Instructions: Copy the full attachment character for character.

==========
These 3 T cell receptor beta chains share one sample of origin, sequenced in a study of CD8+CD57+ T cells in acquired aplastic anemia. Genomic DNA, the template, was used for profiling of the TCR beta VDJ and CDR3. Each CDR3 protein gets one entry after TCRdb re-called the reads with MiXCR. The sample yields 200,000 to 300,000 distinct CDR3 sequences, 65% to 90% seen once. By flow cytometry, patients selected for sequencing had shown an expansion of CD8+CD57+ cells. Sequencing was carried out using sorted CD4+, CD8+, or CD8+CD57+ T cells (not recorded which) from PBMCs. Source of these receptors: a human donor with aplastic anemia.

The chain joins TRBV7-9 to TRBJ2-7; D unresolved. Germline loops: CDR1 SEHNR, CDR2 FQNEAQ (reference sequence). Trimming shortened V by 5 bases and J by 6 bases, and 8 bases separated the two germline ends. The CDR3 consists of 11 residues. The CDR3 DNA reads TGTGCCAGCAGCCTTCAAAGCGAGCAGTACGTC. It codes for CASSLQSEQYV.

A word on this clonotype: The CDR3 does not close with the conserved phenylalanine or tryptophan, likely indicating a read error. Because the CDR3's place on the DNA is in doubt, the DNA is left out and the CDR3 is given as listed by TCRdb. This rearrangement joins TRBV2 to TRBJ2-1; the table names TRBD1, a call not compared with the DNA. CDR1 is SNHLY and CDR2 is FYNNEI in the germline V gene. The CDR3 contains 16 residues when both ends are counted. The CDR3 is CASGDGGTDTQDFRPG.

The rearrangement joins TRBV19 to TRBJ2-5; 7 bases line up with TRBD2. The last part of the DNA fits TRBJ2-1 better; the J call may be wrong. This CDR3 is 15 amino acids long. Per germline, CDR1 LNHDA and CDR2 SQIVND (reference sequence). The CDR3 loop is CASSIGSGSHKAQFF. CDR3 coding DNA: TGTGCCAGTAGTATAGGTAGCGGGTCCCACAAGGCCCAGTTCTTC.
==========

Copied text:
These 3 T cell receptor beta chains share one sample of origin, sequenced in a study of CD8+CD57+ T cells in acquired aplastic anemia. Genomic DNA, the template, was used for profiling of the TCR beta VDJ and CDR3. Each CDR3 protein gets one entry after TCRdb re-called the reads with MiXCR. The sample yields 200,000 to 300,000 distinct CDR3 sequences, 65% to 90% seen once. By flow cytometry, patients selected for sequencing had shown an expansion of CD8+CD57+ cells. Sequencing was carried out using sorted CD4+, CD8+, or CD8+CD57+ T cells (not recorded which) from PBMCs. Source of these receptors: a human donor with aplastic anemia.

The chain joins TRBV7-9 to TRBJ2-7; D unresolved. Germline loops: CDR1 SEHNR, CDR2 FQNEAQ (reference sequence). Trimming shortened V by 5 bases and J by 6 bases, and 8 bases separated the two germline ends. The CDR3 consists of 11 residues. The CDR3 DNA reads TGTGCCAGCAGCCTTCAAAGCGAGCAGTACGTC. It codes for CASSLQSEQYV.

A word on this clonotype: The CDR3 does not close with the conserved phenylalanine or tryptophan, likely indicating a read error. Because the CDR3's place on the DNA is in doubt, the DNA is left out and the CDR3 is given as listed by TCRdb. This rearrangement joins TRBV2 to TRBJ2-1; the table names TRBD1, a call not compared with the DNA. CDR1 is SNHLY and CDR2 is FYNNEI in the germline V gene. The CDR3 contains 16 residues when both ends are counted. The CDR3 is CASGDGGTDTQDFRPG.

The rearrangement joins TRBV19 to TRBJ2-5; 7 bases line up with TRBD2. The last part of the DNA fits TRBJ2-1 better; the J call may be wrong. This CDR3 is 15 amino acids long. Per germline, CDR1 LNHDA and CDR2 SQIVND (reference sequence). The CDR3 loop is CASSIGSGSHKAQFF. CDR3 coding DNA: TGTGCCAGTAGTATAGGTAGCGGGTCCCACAAGGCCCAGTTCTTC.